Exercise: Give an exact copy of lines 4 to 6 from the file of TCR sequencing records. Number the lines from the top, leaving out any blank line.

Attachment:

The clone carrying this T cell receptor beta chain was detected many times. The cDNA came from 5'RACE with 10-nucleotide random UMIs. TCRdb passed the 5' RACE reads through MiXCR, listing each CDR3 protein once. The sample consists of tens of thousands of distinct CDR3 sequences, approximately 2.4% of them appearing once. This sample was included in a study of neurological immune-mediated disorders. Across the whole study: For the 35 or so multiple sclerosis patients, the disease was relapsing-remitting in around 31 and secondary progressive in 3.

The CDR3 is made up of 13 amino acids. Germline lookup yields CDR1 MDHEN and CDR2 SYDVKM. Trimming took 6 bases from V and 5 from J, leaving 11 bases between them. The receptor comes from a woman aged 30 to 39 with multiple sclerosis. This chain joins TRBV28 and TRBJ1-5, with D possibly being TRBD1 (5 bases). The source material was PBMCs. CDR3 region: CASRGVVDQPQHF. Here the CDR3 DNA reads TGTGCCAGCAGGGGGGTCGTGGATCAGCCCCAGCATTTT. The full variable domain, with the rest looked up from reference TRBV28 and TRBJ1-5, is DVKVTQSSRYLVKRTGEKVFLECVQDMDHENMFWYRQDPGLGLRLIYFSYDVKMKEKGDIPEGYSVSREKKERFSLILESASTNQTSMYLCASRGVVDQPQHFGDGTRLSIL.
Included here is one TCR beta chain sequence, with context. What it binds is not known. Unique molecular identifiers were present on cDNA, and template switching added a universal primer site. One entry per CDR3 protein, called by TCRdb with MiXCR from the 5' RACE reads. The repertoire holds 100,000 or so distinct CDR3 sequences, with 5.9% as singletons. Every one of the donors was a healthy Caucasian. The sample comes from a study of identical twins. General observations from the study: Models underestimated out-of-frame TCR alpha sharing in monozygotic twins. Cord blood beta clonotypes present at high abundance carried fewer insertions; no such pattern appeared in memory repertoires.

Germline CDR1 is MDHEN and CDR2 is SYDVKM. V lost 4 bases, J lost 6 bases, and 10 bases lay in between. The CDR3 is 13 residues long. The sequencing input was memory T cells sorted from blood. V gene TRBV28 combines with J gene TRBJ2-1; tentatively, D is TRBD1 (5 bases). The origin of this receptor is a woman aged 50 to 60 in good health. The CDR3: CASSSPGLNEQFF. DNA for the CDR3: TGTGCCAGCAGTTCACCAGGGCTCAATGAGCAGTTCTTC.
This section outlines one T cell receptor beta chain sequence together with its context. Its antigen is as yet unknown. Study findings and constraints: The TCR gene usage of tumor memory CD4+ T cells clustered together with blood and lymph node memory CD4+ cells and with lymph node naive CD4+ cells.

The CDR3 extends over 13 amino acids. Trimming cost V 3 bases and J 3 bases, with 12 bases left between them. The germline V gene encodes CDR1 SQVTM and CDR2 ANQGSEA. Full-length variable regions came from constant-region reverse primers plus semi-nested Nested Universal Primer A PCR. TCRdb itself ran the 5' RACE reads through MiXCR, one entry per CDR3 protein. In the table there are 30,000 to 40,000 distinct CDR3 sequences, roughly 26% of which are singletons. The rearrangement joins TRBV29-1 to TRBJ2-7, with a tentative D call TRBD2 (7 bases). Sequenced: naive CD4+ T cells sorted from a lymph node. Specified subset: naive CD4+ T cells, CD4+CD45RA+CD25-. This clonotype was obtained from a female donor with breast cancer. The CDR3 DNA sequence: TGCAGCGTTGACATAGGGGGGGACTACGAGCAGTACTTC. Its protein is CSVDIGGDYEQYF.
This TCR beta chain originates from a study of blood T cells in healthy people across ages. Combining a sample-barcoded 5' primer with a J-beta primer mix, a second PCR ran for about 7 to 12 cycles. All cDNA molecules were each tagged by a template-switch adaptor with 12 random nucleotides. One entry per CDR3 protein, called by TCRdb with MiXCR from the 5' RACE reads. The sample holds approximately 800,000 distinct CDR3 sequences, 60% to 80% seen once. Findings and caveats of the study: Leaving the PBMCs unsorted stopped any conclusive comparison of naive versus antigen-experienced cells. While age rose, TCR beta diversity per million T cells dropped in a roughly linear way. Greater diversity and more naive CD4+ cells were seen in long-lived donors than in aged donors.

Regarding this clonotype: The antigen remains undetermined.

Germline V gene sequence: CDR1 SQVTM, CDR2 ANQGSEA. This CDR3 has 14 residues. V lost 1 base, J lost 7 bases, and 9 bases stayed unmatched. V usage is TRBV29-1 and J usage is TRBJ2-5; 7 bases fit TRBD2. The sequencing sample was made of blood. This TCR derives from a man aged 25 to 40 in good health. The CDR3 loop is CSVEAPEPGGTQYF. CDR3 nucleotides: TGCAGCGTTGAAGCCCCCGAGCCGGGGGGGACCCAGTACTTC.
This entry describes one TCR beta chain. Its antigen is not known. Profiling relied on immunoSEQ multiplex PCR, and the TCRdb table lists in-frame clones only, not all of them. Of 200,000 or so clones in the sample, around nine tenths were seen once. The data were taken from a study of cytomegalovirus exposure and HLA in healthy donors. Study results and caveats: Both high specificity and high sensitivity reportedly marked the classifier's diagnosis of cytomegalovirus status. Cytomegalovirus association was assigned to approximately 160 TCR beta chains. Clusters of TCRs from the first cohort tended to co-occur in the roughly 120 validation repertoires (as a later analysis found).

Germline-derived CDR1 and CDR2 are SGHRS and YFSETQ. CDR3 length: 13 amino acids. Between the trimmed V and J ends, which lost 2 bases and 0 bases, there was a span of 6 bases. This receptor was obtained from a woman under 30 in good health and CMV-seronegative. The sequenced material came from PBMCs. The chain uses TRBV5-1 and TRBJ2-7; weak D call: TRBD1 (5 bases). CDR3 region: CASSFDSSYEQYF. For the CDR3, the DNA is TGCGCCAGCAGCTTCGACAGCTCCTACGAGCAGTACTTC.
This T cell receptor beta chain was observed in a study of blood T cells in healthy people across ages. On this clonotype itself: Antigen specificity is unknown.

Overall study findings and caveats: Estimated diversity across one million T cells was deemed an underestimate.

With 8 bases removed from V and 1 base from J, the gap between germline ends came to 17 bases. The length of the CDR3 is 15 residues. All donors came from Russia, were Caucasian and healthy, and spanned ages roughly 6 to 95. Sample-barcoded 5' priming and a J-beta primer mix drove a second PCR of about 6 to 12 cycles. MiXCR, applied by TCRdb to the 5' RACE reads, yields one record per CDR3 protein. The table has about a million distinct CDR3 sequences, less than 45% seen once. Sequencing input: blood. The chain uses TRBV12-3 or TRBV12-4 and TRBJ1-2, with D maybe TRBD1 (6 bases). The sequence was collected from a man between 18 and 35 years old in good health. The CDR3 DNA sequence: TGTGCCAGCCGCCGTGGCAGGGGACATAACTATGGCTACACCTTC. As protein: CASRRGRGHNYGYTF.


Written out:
Germline CDR1 is MDHEN and CDR2 is SYDVKM. V lost 4 bases, J lost 6 bases, and 10 bases lay in between. The CDR3 is 13 residues long. The sequencing input was memory T cells sorted from blood. V gene TRBV28 combines with J gene TRBJ2-1; tentatively, D is TRBD1 (5 bases). The origin of this receptor is a woman aged 50 to 60 in good health. The CDR3: CASSSPGLNEQFF. DNA for the CDR3: TGTGCCAGCAGTTCACCAGGGCTCAATGAGCAGTTCTTC.
This section outlines one T cell receptor beta chain sequence together with its context. Its antigen is as yet unknown. Study findings and constraints: The TCR gene usage of tumor memory CD4+ T cells clustered together with blood and lymph node memory CD4+ cells and with lymph node naive CD4+ cells.

The CDR3 extends over 13 amino acids. Trimming cost V 3 bases and J 3 bases, with 12 bases left between them. The germline V gene encodes CDR1 SQVTM and CDR2 ANQGSEA. Full-length variable regions came from constant-region reverse primers plus semi-nested Nested Universal Primer A PCR. TCRdb itself ran the 5' RACE reads through MiXCR, one entry per CDR3 protein. In the table there are 30,000 to 40,000 distinct CDR3 sequences, roughly 26% of which are singletons. The rearrangement joins TRBV29-1 to TRBJ2-7, with a tentative D call TRBD2 (7 bases). Sequenced: naive CD4+ T cells sorted from a lymph node. Specified subset: naive CD4+ T cells, CD4+CD45RA+CD25-. This clonotype was obtained from a female donor with breast cancer. The CDR3 DNA sequence: TGCAGCGTTGACATAGGGGGGGACTACGAGCAGTACTTC. Its protein is CSVDIGGDYEQYF.